One time specifically when I was contract-to-hire early on in the position I took on a bunch of overtime to get a project out the door on deadline, impress everyone, and ensure I landed this job full time on salary, even though that was pretty much guaranteed at that point, and the stress from that probably led to me contracting viral conjunctivitis. Aside from driving around suburbia at like 9 pm on a weeknight trying to get to an urgent care that would take my HMO insurance while somewhat loopy from being sick, I had set up a few tablets for team members to do some testing before I got the diagnosis. So then the next day I sent out this very frantic email about needing to disinfect the tablets and sorry for maybe accidentally infecting them with whatever the hell I had. I don’t think anyone came down from that but man, loads of bullshit adding unnecessary trouble over easily avoidable stuff.
I also don’t think we do enough to manage stress in the workplace and how that exacerbates health issues and that.
Another time like a month before Covid had the office go full-time remote I overheard someone in the break room on a Friday say “I’m pretending I’m not sick” to her friend. Management is totally cool with working remote when you’re feeling sick, I took a sick day and then spent nearly a week with my laptop on the couch when I caught the flu like a year ago, so like, damn, how much do you hate your life that you’d rather come in to the office and maybe infect a bunch of us and our friends or children and then their contacts and all that? This was before we all had to become amateur epidemiologists to step outside and shit but the cheery selfishness of that got to me.
Before testing was more available, I was ordered by a doctor to remain at home. My boss berated me in front of coworkers in a Zoom, and frequently called me to tell me I was just panicking. Prior to that I had a bank job that provided eleven sick days, but after ten reserved the right to terminate you.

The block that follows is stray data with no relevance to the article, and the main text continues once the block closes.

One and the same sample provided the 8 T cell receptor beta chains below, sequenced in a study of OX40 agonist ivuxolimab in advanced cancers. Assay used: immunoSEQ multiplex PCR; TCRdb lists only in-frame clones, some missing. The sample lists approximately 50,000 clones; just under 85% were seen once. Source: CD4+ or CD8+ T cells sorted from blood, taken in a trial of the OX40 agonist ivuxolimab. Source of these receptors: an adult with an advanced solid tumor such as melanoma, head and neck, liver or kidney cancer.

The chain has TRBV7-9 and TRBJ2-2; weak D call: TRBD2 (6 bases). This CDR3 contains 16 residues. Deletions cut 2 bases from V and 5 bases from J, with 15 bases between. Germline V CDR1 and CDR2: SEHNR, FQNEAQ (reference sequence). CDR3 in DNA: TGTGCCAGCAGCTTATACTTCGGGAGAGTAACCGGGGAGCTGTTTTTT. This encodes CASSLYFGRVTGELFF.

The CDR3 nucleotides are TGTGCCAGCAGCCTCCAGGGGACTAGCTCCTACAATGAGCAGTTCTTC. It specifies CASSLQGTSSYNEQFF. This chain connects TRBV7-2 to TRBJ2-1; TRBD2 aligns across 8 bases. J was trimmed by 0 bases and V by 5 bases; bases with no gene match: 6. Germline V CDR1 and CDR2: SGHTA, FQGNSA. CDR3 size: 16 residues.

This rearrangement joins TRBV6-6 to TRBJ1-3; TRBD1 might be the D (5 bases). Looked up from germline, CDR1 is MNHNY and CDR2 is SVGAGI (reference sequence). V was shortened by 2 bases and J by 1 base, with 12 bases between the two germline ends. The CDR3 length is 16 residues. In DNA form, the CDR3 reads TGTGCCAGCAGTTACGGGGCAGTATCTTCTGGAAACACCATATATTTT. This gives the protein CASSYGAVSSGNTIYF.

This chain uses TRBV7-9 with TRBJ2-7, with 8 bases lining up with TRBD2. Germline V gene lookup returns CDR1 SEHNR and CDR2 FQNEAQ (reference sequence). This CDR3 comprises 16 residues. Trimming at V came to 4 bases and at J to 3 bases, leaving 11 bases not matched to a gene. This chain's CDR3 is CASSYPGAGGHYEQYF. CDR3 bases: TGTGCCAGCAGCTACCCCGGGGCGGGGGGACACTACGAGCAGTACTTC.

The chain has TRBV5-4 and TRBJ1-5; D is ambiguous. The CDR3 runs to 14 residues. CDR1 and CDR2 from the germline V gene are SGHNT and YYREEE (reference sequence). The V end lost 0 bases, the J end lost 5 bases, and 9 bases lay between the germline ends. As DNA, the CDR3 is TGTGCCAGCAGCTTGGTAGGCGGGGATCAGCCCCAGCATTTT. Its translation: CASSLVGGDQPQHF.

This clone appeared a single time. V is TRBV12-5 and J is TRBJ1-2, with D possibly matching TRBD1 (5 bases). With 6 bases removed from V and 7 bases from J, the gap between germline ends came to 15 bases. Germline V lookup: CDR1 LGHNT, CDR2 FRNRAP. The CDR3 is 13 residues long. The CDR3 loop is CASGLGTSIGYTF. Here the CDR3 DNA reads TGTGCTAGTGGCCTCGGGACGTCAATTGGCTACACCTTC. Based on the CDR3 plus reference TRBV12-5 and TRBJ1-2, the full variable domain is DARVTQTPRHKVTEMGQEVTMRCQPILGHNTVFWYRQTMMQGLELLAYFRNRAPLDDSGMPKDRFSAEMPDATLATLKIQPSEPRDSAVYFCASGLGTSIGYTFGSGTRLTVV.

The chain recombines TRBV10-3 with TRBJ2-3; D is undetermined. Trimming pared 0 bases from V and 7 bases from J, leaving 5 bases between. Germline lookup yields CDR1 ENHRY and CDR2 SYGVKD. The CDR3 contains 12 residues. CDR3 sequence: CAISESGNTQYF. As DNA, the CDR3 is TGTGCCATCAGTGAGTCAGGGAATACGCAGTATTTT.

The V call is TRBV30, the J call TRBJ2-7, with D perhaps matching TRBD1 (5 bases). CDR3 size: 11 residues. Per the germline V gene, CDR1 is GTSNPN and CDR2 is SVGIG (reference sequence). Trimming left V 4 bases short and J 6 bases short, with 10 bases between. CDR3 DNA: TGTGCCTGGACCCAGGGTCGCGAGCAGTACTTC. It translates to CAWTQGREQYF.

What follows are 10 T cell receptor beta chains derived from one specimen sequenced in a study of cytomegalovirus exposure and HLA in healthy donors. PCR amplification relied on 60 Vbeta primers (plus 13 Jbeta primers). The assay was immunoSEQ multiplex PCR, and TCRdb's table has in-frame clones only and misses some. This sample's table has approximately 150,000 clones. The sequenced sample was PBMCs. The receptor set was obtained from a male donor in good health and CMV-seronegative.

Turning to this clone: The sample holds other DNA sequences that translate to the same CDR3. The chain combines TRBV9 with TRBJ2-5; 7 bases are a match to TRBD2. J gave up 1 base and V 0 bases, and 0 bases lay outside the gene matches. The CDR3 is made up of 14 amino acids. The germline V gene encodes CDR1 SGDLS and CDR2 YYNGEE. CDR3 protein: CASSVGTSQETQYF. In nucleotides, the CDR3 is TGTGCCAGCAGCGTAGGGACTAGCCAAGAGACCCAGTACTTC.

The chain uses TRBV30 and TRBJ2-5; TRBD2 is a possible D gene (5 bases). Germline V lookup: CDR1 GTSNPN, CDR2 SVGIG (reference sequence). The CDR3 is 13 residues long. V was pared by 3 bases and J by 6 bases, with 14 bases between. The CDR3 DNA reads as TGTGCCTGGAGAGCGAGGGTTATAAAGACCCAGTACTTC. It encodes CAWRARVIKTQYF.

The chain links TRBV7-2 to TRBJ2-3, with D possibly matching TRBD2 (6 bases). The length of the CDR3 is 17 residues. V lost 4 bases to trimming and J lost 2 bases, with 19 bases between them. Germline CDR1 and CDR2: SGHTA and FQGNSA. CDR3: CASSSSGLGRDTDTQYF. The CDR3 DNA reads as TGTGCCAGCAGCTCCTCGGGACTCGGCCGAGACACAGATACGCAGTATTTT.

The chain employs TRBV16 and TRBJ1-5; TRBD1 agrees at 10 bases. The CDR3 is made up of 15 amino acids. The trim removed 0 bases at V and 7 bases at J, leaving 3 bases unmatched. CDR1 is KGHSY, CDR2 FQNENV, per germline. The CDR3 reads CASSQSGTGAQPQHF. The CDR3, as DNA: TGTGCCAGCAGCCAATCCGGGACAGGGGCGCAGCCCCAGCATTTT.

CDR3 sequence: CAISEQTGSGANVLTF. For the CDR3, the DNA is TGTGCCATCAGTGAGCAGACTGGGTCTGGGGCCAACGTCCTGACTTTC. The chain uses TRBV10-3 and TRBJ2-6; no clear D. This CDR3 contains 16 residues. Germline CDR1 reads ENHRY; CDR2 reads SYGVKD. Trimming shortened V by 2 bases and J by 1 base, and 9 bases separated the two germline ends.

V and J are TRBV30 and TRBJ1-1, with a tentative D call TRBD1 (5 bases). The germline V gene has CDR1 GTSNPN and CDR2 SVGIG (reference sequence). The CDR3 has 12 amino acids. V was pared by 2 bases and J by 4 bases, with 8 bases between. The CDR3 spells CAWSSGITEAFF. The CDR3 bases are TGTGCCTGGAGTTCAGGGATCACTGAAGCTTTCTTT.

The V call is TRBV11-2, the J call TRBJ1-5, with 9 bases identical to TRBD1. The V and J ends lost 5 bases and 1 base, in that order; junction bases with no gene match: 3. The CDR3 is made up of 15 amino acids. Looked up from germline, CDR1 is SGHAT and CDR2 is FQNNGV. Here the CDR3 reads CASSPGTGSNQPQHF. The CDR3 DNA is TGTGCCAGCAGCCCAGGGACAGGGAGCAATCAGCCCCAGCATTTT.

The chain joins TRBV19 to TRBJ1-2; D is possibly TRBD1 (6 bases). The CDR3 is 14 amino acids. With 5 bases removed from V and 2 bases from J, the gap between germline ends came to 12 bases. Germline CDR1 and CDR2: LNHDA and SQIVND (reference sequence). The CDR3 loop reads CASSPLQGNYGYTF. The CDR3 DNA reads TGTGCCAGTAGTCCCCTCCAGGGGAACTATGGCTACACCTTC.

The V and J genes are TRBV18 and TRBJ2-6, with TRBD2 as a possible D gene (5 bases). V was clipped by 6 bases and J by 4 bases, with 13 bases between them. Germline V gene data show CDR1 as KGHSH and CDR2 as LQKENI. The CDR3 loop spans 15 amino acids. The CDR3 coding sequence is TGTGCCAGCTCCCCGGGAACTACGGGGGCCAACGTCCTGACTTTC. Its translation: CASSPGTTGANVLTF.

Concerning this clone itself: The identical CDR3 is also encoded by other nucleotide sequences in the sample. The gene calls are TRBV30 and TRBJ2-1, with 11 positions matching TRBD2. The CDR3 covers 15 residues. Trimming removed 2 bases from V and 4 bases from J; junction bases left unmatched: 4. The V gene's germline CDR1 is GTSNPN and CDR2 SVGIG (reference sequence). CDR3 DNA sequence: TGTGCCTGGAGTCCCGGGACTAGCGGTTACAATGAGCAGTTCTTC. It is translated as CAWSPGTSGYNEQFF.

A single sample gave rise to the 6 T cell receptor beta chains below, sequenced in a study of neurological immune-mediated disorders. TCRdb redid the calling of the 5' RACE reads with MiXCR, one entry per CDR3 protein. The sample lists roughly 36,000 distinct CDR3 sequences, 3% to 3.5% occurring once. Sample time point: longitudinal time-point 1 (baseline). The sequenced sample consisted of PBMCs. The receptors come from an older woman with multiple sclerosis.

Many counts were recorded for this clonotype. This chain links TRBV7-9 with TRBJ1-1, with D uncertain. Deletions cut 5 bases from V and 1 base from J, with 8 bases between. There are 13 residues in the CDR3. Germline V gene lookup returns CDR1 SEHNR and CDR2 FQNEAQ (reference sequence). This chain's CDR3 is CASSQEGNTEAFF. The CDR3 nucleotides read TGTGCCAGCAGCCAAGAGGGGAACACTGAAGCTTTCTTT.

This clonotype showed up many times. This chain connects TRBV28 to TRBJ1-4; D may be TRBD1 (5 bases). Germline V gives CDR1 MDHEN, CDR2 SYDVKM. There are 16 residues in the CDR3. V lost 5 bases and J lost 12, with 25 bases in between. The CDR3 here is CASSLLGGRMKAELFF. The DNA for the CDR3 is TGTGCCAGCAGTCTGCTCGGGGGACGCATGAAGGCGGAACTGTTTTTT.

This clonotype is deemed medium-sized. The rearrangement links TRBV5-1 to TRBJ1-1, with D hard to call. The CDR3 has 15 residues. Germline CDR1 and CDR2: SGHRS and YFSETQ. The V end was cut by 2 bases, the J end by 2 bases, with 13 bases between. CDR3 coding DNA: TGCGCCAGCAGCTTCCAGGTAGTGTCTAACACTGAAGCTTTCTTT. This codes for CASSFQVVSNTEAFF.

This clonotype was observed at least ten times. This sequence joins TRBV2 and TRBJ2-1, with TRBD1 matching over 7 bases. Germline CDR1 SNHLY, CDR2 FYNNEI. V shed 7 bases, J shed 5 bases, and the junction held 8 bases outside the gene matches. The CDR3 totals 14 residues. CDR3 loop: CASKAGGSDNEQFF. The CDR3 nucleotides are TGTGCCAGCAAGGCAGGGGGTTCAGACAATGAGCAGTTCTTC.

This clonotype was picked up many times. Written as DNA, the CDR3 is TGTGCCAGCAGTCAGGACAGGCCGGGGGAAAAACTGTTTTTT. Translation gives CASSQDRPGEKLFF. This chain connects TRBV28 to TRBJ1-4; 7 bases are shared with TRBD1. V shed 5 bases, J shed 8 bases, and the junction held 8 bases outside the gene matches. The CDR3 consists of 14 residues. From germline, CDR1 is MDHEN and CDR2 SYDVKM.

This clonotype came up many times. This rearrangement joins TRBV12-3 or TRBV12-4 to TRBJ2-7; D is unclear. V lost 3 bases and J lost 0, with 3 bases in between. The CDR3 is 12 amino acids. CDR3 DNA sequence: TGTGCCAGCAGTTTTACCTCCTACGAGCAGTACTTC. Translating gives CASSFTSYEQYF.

In between semesters at college I worked at an ice cream factory. While I can’t prove that I got allergy-induced pneumonia from the cardboard dust in the air, I definitely did collapse on the line from low o2 levels and ended up in the emergency room. When I left for the hospital, I was told that if I didn’t return the next day that I wouldn’t have a job. As an adult, I’d be like, fuck it, I’ll find another job. But when I was 21, I needed that money so hard. Sure, part of it was party money, but my family was poor as hell. I wouldn’t have called it this at the time because I just didn’t think that way but it was survival money.
I've had my share of retail jobs where this is the case, but something that stands out was arguing with other managers at my giant office job about the way they were attempting to pressure people to not call out and how that sort of thing sucks and none of them understanding.
About fifteen years ago a mason I worked for made me come in after I caught the flu, from him, after he took a week off to deal with it. He told me he'd replace anyone who took time off even though I had a fever of 102 and it was 20 degrees out. Three days of hell. Fuck you Johnny.
He was my girlfriend’s sister’s boyfriend. He ran a small masonry company of six people. I was just a laborer, doing set up and servicing the masons through the day. On a job we were doing at a nursing home that wasn't under a tight time schedule, Johnny ended up catching the flu and took a week off to stay home in bed to get over it. I know this because I saw him a couple times that week when I dropped by their house after work (The rest of us were still on the job).
The next week he came back and I started coming down with it on Tuesday. I told him Tuesday night I felt like crap and I was running a fever, weak and nauseous, and he was like Well I still need you tomorrow. I thought he was kidding. He called me the next morning to make sure I was coming in. When I told him I was laid up in bed and was going to take a couple days to get over that, he said he couldn't have that, he needed everybody on the job, and he would let me go to replace me because he wanted to get that job done.